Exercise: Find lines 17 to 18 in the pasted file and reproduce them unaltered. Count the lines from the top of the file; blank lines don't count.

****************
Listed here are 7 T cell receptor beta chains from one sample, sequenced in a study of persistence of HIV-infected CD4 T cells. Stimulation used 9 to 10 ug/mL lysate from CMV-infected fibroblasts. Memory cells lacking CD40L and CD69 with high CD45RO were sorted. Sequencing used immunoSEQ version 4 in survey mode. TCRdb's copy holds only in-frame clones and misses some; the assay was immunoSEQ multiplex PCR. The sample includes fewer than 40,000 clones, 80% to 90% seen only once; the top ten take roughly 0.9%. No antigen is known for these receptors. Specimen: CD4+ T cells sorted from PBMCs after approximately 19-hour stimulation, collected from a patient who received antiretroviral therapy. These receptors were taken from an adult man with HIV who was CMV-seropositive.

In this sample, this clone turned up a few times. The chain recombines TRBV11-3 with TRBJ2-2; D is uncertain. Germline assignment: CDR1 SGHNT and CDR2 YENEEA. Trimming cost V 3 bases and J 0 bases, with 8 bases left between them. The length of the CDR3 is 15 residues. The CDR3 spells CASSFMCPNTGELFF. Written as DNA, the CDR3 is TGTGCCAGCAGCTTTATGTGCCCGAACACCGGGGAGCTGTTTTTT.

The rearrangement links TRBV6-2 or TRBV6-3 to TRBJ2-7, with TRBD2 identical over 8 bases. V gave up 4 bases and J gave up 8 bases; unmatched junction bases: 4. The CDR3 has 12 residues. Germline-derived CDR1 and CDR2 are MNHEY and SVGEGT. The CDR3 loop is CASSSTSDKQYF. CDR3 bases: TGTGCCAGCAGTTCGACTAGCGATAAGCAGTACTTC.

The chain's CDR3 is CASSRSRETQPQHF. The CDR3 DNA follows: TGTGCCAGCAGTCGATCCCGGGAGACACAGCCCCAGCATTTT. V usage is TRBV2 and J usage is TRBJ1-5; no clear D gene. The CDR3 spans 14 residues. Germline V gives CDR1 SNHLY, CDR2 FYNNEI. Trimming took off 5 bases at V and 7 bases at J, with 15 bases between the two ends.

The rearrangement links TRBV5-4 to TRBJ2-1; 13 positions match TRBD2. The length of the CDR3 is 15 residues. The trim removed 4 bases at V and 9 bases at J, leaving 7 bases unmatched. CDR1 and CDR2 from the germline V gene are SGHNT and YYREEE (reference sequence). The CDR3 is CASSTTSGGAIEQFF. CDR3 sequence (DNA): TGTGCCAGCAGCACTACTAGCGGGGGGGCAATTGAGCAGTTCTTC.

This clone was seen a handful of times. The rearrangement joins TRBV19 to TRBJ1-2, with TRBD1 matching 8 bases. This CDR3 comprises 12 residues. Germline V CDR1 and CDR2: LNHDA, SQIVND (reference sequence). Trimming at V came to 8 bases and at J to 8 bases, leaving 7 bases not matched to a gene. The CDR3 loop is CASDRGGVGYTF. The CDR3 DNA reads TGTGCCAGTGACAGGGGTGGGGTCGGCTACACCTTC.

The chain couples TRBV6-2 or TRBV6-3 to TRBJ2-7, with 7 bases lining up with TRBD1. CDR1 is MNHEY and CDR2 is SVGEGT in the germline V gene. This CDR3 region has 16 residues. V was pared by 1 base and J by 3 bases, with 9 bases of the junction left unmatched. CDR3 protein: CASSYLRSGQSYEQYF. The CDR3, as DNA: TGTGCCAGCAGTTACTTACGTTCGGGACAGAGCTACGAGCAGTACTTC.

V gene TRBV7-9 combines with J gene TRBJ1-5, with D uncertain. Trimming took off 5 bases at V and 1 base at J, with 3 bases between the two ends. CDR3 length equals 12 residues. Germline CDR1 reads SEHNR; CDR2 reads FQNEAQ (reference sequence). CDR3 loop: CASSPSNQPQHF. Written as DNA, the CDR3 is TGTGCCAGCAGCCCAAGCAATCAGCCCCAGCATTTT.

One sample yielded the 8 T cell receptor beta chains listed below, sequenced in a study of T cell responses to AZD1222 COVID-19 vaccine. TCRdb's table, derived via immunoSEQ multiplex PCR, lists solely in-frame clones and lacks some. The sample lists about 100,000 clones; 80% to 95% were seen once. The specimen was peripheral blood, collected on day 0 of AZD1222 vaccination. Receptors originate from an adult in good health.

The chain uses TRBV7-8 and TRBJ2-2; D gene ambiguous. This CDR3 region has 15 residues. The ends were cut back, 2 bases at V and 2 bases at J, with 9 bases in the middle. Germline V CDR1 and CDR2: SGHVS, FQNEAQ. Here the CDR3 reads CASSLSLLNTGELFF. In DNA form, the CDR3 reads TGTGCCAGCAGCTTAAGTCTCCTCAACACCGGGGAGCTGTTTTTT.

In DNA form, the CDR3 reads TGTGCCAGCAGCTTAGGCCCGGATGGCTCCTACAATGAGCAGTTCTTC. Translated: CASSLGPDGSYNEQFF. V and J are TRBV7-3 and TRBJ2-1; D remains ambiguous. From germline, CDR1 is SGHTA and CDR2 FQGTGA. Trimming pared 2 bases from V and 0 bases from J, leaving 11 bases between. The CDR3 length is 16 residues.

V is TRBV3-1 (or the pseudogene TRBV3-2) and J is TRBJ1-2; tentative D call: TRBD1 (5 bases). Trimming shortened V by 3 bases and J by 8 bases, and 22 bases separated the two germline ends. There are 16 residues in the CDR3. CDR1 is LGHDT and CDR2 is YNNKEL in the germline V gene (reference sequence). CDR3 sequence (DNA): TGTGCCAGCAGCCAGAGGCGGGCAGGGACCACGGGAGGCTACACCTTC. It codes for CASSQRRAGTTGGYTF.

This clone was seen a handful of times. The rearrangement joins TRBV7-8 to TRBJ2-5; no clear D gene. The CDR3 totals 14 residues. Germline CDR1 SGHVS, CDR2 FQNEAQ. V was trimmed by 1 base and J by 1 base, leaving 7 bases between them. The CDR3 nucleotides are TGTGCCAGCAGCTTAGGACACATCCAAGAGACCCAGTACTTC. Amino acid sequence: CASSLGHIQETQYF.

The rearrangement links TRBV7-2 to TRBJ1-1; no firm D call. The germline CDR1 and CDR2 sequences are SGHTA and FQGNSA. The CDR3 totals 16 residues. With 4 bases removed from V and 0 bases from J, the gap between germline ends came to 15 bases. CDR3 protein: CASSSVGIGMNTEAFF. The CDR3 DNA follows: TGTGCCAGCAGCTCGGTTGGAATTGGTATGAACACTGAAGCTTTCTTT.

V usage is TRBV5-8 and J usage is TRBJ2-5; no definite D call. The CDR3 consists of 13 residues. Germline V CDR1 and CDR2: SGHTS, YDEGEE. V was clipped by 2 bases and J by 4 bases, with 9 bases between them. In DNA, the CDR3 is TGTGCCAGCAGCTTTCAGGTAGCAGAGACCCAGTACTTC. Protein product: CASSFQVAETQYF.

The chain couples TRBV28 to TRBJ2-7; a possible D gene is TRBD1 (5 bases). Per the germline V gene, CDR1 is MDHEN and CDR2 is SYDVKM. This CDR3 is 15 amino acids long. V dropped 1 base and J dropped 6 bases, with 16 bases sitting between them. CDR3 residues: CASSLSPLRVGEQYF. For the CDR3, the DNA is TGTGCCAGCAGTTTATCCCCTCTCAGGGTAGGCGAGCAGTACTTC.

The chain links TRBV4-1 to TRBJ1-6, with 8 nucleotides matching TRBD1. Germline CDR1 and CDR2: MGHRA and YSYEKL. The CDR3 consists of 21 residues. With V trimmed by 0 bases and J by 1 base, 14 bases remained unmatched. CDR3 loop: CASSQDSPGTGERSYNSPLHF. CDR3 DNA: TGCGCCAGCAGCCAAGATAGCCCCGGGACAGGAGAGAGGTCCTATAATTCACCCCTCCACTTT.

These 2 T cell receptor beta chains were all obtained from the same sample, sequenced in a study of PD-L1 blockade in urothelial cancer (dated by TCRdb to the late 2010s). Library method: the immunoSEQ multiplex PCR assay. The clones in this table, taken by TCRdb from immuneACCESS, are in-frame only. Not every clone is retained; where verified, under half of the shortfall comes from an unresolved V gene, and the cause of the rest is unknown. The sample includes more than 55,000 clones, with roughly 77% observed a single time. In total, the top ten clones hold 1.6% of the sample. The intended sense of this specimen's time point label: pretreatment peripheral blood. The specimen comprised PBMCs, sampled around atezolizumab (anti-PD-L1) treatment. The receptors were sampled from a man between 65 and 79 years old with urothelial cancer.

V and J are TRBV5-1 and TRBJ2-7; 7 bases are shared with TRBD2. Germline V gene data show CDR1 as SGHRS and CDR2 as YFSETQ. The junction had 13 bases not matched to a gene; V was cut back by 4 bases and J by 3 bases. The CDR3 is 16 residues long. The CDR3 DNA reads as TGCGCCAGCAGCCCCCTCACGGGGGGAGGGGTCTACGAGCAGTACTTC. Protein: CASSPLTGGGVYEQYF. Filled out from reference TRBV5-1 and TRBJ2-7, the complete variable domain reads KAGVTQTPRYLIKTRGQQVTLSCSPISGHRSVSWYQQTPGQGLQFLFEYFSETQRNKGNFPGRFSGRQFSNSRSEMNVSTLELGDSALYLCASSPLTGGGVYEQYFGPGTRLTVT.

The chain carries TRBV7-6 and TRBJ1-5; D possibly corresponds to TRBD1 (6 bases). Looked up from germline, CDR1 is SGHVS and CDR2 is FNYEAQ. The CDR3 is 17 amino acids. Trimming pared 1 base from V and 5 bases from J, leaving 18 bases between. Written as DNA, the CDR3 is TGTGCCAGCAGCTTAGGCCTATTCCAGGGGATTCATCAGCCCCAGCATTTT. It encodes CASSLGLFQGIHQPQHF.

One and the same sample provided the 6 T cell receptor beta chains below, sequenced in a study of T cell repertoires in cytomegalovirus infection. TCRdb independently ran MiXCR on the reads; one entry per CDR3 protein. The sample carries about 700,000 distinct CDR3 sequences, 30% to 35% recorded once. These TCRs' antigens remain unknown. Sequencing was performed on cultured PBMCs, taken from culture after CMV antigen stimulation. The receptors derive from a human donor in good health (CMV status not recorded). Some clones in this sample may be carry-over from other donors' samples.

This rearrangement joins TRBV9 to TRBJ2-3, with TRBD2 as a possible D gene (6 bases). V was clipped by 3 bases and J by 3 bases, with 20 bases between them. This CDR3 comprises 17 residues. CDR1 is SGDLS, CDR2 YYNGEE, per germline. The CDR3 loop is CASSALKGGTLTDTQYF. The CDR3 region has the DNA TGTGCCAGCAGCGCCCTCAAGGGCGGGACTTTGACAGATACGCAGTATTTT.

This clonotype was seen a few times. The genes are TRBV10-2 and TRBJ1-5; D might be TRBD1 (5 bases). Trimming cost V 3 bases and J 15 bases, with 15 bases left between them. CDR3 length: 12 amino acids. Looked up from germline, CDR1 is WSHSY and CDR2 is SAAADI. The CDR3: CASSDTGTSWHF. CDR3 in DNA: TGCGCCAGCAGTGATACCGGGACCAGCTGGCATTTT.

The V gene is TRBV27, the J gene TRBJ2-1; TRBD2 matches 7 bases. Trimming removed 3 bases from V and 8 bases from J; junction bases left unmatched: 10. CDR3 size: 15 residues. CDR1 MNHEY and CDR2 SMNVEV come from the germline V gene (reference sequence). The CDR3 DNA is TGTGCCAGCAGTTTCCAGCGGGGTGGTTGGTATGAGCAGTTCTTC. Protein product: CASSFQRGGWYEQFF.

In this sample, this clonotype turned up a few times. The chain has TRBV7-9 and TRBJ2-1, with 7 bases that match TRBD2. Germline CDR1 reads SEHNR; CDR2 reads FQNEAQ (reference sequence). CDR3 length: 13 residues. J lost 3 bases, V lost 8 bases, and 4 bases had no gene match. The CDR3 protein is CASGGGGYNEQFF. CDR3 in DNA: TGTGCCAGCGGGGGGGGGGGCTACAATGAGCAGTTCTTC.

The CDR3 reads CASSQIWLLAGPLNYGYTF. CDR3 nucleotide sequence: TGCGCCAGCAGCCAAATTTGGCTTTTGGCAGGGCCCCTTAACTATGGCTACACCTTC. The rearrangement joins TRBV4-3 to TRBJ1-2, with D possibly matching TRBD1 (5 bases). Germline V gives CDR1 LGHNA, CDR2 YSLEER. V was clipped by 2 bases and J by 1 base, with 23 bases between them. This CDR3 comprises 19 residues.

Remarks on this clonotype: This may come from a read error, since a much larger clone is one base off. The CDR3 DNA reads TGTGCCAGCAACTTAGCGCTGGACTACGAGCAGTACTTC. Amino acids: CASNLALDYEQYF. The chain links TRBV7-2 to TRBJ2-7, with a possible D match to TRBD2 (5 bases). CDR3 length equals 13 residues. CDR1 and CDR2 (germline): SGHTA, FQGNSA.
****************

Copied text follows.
The chain links TRBV4-1 to TRBJ1-6, with 8 nucleotides matching TRBD1. Germline CDR1 and CDR2: MGHRA and YSYEKL. The CDR3 consists of 21 residues. With V trimmed by 0 bases and J by 1 base, 14 bases remained unmatched. CDR3 loop: CASSQDSPGTGERSYNSPLHF. CDR3 DNA: TGCGCCAGCAGCCAAGATAGCCCCGGGACAGGAGAGAGGTCCTATAATTCACCCCTCCACTTT.

These 2 T cell receptor beta chains were all obtained from the same sample, sequenced in a study of PD-L1 blockade in urothelial cancer (dated by TCRdb to the late 2010s). Library method: the immunoSEQ multiplex PCR assay. The clones in this table, taken by TCRdb from immuneACCESS, are in-frame only. Not every clone is retained; where verified, under half of the shortfall comes from an unresolved V gene, and the cause of the rest is unknown. The sample includes more than 55,000 clones, with roughly 77% observed a single time. In total, the top ten clones hold 1.6% of the sample. The intended sense of this specimen's time point label: pretreatment peripheral blood. The specimen comprised PBMCs, sampled around atezolizumab (anti-PD-L1) treatment. The receptors were sampled from a man between 65 and 79 years old with urothelial cancer.